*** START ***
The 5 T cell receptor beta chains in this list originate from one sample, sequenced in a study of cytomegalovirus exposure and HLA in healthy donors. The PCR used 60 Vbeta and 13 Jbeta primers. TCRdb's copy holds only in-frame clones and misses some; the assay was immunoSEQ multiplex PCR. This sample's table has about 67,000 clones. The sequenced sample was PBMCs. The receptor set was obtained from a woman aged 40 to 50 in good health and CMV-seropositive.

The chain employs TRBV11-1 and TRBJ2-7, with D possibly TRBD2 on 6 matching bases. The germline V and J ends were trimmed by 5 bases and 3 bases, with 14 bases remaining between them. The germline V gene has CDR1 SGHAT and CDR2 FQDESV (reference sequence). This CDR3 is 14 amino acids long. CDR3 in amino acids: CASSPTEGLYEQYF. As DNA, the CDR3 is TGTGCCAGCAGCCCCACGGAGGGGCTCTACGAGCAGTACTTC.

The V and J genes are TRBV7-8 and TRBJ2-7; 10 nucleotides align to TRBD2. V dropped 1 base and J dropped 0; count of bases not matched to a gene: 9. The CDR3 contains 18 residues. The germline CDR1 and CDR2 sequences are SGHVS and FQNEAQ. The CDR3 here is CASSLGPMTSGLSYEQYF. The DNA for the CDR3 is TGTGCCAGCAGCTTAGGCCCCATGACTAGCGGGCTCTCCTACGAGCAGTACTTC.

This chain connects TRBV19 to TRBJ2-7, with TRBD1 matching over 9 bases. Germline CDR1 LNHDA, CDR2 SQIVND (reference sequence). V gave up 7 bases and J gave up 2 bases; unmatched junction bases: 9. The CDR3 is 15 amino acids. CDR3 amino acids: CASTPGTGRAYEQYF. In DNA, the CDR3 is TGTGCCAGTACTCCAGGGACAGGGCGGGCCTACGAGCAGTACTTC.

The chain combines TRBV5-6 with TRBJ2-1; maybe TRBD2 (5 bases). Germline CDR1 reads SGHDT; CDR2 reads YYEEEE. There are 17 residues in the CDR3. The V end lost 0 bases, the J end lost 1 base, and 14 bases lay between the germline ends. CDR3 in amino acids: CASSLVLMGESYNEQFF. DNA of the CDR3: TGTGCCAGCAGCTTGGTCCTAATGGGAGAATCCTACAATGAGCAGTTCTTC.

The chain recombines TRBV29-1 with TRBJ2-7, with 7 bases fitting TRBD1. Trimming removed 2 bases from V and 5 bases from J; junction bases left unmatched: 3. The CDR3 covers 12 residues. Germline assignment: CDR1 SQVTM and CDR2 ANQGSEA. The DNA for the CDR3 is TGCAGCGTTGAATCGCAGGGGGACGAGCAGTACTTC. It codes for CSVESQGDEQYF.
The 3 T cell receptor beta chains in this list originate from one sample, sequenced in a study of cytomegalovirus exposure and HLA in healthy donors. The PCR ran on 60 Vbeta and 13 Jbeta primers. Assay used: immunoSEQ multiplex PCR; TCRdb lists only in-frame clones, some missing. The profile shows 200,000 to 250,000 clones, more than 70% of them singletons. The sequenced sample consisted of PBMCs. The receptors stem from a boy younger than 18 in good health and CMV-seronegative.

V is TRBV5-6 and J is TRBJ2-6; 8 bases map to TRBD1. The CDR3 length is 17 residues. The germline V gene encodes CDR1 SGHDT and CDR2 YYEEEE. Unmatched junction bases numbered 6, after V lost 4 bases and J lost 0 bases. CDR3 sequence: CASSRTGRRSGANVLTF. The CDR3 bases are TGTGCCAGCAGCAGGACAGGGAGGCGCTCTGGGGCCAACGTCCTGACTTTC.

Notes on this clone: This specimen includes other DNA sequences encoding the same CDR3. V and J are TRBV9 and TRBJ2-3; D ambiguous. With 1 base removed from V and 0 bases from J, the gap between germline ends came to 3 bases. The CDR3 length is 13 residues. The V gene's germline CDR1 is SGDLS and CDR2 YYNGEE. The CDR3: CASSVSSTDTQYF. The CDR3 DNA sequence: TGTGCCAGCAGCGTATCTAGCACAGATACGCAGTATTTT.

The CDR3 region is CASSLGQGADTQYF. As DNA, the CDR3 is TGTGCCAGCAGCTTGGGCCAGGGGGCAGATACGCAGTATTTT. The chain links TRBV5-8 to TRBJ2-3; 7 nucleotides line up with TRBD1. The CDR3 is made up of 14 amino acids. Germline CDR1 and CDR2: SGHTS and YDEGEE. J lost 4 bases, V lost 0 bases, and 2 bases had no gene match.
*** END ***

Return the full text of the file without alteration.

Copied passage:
The 5 T cell receptor beta chains in this list originate from one sample, sequenced in a study of cytomegalovirus exposure and HLA in healthy donors. The PCR used 60 Vbeta and 13 Jbeta primers. TCRdb's copy holds only in-frame clones and misses some; the assay was immunoSEQ multiplex PCR. This sample's table has about 67,000 clones. The sequenced sample was PBMCs. The receptor set was obtained from a woman aged 40 to 50 in good health and CMV-seropositive.

The chain employs TRBV11-1 and TRBJ2-7, with D possibly TRBD2 on 6 matching bases. The germline V and J ends were trimmed by 5 bases and 3 bases, with 14 bases remaining between them. The germline V gene has CDR1 SGHAT and CDR2 FQDESV (reference sequence). This CDR3 is 14 amino acids long. CDR3 in amino acids: CASSPTEGLYEQYF. As DNA, the CDR3 is TGTGCCAGCAGCCCCACGGAGGGGCTCTACGAGCAGTACTTC.

The V and J genes are TRBV7-8 and TRBJ2-7; 10 nucleotides align to TRBD2. V dropped 1 base and J dropped 0; count of bases not matched to a gene: 9. The CDR3 contains 18 residues. The germline CDR1 and CDR2 sequences are SGHVS and FQNEAQ. The CDR3 here is CASSLGPMTSGLSYEQYF. The DNA for the CDR3 is TGTGCCAGCAGCTTAGGCCCCATGACTAGCGGGCTCTCCTACGAGCAGTACTTC.

This chain connects TRBV19 to TRBJ2-7, with TRBD1 matching over 9 bases. Germline CDR1 LNHDA, CDR2 SQIVND (reference sequence). V gave up 7 bases and J gave up 2 bases; unmatched junction bases: 9. The CDR3 is 15 amino acids. CDR3 amino acids: CASTPGTGRAYEQYF. In DNA, the CDR3 is TGTGCCAGTACTCCAGGGACAGGGCGGGCCTACGAGCAGTACTTC.

The chain combines TRBV5-6 with TRBJ2-1; maybe TRBD2 (5 bases). Germline CDR1 reads SGHDT; CDR2 reads YYEEEE. There are 17 residues in the CDR3. The V end lost 0 bases, the J end lost 1 base, and 14 bases lay between the germline ends. CDR3 in amino acids: CASSLVLMGESYNEQFF. DNA of the CDR3: TGTGCCAGCAGCTTGGTCCTAATGGGAGAATCCTACAATGAGCAGTTCTTC.

The chain recombines TRBV29-1 with TRBJ2-7, with 7 bases fitting TRBD1. Trimming removed 2 bases from V and 5 bases from J; junction bases left unmatched: 3. The CDR3 covers 12 residues. Germline assignment: CDR1 SQVTM and CDR2 ANQGSEA. The DNA for the CDR3 is TGCAGCGTTGAATCGCAGGGGGACGAGCAGTACTTC. It codes for CSVESQGDEQYF.
The 3 T cell receptor beta chains in this list originate from one sample, sequenced in a study of cytomegalovirus exposure and HLA in healthy donors. The PCR ran on 60 Vbeta and 13 Jbeta primers. Assay used: immunoSEQ multiplex PCR; TCRdb lists only in-frame clones, some missing. The profile shows 200,000 to 250,000 clones, more than 70% of them singletons. The sequenced sample consisted of PBMCs. The receptors stem from a boy younger than 18 in good health and CMV-seronegative.

V is TRBV5-6 and J is TRBJ2-6; 8 bases map to TRBD1. The CDR3 length is 17 residues. The germline V gene encodes CDR1 SGHDT and CDR2 YYEEEE. Unmatched junction bases numbered 6, after V lost 4 bases and J lost 0 bases. CDR3 sequence: CASSRTGRRSGANVLTF. The CDR3 bases are TGTGCCAGCAGCAGGACAGGGAGGCGCTCTGGGGCCAACGTCCTGACTTTC.

Notes on this clone: This specimen includes other DNA sequences encoding the same CDR3. V and J are TRBV9 and TRBJ2-3; D ambiguous. With 1 base removed from V and 0 bases from J, the gap between germline ends came to 3 bases. The CDR3 length is 13 residues. The V gene's germline CDR1 is SGDLS and CDR2 YYNGEE. The CDR3: CASSVSSTDTQYF. The CDR3 DNA sequence: TGTGCCAGCAGCGTATCTAGCACAGATACGCAGTATTTT.

The CDR3 region is CASSLGQGADTQYF. As DNA, the CDR3 is TGTGCCAGCAGCTTGGGCCAGGGGGCAGATACGCAGTATTTT. The chain links TRBV5-8 to TRBJ2-3; 7 nucleotides line up with TRBD1. The CDR3 is made up of 14 amino acids. Germline CDR1 and CDR2: SGHTS and YDEGEE. J lost 4 bases, V lost 0 bases, and 2 bases had no gene match.